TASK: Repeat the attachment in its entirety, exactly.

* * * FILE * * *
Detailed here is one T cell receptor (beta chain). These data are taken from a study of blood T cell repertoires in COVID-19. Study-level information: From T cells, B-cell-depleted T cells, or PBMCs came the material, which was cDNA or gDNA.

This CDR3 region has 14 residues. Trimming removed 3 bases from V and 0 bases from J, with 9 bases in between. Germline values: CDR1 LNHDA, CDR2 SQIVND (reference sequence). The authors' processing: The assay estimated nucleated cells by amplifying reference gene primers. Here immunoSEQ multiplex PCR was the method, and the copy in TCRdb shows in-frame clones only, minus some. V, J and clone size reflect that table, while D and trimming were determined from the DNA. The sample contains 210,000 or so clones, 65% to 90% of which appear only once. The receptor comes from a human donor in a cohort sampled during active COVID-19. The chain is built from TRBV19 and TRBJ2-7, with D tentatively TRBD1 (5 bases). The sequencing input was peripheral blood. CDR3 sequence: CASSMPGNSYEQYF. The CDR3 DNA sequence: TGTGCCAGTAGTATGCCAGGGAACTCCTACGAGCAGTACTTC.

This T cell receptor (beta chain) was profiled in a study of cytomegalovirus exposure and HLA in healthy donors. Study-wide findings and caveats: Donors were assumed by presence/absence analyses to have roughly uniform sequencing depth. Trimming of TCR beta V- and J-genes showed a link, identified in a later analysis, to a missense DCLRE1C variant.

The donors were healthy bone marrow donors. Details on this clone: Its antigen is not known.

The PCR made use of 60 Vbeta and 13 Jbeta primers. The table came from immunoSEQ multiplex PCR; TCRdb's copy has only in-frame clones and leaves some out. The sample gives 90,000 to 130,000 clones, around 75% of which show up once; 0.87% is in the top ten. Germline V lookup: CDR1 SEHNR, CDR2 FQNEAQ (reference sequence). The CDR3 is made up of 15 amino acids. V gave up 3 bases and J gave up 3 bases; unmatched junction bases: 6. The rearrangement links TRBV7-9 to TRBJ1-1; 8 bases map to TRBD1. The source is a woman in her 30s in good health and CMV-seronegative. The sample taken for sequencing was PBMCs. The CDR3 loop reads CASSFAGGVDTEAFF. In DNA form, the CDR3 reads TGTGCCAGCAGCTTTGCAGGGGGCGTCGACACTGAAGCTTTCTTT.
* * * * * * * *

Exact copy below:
Detailed here is one T cell receptor (beta chain). These data are taken from a study of blood T cell repertoires in COVID-19. Study-level information: From T cells, B-cell-depleted T cells, or PBMCs came the material, which was cDNA or gDNA.

This CDR3 region has 14 residues. Trimming removed 3 bases from V and 0 bases from J, with 9 bases in between. Germline values: CDR1 LNHDA, CDR2 SQIVND (reference sequence). The authors' processing: The assay estimated nucleated cells by amplifying reference gene primers. Here immunoSEQ multiplex PCR was the method, and the copy in TCRdb shows in-frame clones only, minus some. V, J and clone size reflect that table, while D and trimming were determined from the DNA. The sample contains 210,000 or so clones, 65% to 90% of which appear only once. The receptor comes from a human donor in a cohort sampled during active COVID-19. The chain is built from TRBV19 and TRBJ2-7, with D tentatively TRBD1 (5 bases). The sequencing input was peripheral blood. CDR3 sequence: CASSMPGNSYEQYF. The CDR3 DNA sequence: TGTGCCAGTAGTATGCCAGGGAACTCCTACGAGCAGTACTTC.

This T cell receptor (beta chain) was profiled in a study of cytomegalovirus exposure and HLA in healthy donors. Study-wide findings and caveats: Donors were assumed by presence/absence analyses to have roughly uniform sequencing depth. Trimming of TCR beta V- and J-genes showed a link, identified in a later analysis, to a missense DCLRE1C variant.

The donors were healthy bone marrow donors. Details on this clone: Its antigen is not known.

The PCR made use of 60 Vbeta and 13 Jbeta primers. The table came from immunoSEQ multiplex PCR; TCRdb's copy has only in-frame clones and leaves some out. The sample gives 90,000 to 130,000 clones, around 75% of which show up once; 0.87% is in the top ten. Germline V lookup: CDR1 SEHNR, CDR2 FQNEAQ (reference sequence). The CDR3 is made up of 15 amino acids. V gave up 3 bases and J gave up 3 bases; unmatched junction bases: 6. The rearrangement links TRBV7-9 to TRBJ1-1; 8 bases map to TRBD1. The source is a woman in her 30s in good health and CMV-seronegative. The sample taken for sequencing was PBMCs. The CDR3 loop reads CASSFAGGVDTEAFF. In DNA form, the CDR3 reads TGTGCCAGCAGCTTTGCAGGGGGCGTCGACACTGAAGCTTTCTTT.